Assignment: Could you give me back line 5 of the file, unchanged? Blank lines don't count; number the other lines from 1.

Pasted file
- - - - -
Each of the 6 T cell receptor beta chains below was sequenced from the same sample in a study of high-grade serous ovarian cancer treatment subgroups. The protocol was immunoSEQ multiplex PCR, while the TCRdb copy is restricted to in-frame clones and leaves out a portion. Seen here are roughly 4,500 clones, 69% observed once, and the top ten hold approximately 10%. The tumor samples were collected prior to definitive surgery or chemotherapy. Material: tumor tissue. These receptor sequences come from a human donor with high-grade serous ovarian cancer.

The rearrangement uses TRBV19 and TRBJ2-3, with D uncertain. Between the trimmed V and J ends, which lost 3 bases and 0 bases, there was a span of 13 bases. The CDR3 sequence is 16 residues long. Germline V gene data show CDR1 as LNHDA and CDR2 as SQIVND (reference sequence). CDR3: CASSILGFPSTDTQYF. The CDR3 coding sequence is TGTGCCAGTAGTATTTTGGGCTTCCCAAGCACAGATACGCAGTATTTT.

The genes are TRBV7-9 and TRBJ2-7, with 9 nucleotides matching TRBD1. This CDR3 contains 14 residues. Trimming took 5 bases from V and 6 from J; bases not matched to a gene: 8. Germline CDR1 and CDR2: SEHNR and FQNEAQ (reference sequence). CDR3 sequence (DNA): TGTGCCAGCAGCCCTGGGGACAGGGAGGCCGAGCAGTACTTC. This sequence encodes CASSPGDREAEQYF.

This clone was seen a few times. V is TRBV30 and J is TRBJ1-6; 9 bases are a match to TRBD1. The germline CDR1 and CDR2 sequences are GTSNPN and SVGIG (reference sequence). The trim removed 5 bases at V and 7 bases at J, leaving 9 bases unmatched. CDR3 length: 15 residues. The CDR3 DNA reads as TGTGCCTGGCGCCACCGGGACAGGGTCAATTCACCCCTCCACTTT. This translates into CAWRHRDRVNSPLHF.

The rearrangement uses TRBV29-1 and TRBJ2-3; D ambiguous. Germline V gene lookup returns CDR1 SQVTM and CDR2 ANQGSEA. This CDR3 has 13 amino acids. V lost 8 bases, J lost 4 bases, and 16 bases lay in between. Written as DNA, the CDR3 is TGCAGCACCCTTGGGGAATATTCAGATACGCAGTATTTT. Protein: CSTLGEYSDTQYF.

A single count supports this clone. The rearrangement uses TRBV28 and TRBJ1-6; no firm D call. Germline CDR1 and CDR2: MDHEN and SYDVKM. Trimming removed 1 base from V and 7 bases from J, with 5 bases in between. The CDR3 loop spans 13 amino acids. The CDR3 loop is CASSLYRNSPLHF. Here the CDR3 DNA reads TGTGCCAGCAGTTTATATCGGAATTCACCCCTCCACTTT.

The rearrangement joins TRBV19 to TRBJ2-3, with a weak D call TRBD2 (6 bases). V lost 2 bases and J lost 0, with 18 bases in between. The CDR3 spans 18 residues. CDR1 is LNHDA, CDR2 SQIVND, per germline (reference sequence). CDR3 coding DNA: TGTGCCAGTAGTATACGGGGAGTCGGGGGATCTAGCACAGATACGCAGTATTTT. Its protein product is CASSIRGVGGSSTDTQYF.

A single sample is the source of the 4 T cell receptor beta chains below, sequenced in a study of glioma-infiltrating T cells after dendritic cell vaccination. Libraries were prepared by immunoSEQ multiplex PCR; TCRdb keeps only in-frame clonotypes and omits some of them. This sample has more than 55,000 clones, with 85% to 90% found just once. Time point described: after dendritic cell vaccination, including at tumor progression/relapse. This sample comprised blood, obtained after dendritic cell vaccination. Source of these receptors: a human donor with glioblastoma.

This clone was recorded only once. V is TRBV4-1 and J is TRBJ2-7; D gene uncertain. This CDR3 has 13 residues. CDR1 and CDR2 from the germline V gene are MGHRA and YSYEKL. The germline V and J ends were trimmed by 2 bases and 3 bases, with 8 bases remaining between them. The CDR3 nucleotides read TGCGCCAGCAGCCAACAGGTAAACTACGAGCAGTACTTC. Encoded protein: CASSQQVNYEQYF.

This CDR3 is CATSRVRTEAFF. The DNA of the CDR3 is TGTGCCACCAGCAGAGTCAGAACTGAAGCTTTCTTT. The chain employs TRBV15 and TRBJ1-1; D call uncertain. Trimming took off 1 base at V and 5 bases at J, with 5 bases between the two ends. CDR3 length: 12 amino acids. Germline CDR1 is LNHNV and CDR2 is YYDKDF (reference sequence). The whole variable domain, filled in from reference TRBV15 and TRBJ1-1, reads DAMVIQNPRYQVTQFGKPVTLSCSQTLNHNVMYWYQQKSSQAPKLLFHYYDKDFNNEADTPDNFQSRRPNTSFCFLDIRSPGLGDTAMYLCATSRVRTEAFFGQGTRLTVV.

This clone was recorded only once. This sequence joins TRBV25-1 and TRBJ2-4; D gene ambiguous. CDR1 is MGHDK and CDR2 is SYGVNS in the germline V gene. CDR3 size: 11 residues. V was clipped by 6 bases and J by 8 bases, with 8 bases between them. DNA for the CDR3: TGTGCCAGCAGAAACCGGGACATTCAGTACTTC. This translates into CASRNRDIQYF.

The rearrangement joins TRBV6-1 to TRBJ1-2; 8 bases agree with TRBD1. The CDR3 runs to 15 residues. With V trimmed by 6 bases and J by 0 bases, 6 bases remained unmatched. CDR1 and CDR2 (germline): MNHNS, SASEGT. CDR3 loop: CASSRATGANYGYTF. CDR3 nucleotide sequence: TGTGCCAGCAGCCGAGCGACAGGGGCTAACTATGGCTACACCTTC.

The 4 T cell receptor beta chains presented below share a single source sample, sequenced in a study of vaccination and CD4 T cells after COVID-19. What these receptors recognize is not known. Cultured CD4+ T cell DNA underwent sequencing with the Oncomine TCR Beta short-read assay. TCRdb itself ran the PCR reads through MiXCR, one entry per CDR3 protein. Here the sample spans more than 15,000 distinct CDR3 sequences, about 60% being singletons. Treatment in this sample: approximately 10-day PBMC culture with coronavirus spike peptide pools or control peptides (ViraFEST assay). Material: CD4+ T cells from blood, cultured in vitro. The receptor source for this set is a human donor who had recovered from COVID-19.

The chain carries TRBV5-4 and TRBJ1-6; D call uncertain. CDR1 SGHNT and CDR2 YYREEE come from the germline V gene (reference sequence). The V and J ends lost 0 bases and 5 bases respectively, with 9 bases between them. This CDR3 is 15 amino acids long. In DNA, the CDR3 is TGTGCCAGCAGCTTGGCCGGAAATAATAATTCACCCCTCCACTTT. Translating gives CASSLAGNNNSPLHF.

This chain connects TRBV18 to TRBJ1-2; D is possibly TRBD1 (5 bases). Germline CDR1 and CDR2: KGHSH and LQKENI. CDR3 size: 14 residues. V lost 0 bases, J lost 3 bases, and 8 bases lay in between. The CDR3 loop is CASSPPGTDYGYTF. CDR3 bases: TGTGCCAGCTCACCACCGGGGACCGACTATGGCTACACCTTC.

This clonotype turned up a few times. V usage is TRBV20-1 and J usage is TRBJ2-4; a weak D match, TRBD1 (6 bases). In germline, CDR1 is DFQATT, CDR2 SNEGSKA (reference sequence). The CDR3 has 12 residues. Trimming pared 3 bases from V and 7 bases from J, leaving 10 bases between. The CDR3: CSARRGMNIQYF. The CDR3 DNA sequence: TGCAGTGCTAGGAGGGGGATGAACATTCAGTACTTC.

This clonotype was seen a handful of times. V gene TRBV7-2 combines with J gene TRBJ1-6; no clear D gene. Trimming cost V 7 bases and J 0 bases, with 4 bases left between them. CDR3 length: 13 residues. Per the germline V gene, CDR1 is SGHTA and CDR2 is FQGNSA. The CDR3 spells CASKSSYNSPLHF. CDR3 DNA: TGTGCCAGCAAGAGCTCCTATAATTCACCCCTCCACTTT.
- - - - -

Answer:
The rearrangement uses TRBV29-1 and TRBJ2-3; D ambiguous. Germline V gene lookup returns CDR1 SQVTM and CDR2 ANQGSEA. This CDR3 has 13 amino acids. V lost 8 bases, J lost 4 bases, and 16 bases lay in between. Written as DNA, the CDR3 is TGCAGCACCCTTGGGGAATATTCAGATACGCAGTATTTT. Protein: CSTLGEYSDTQYF.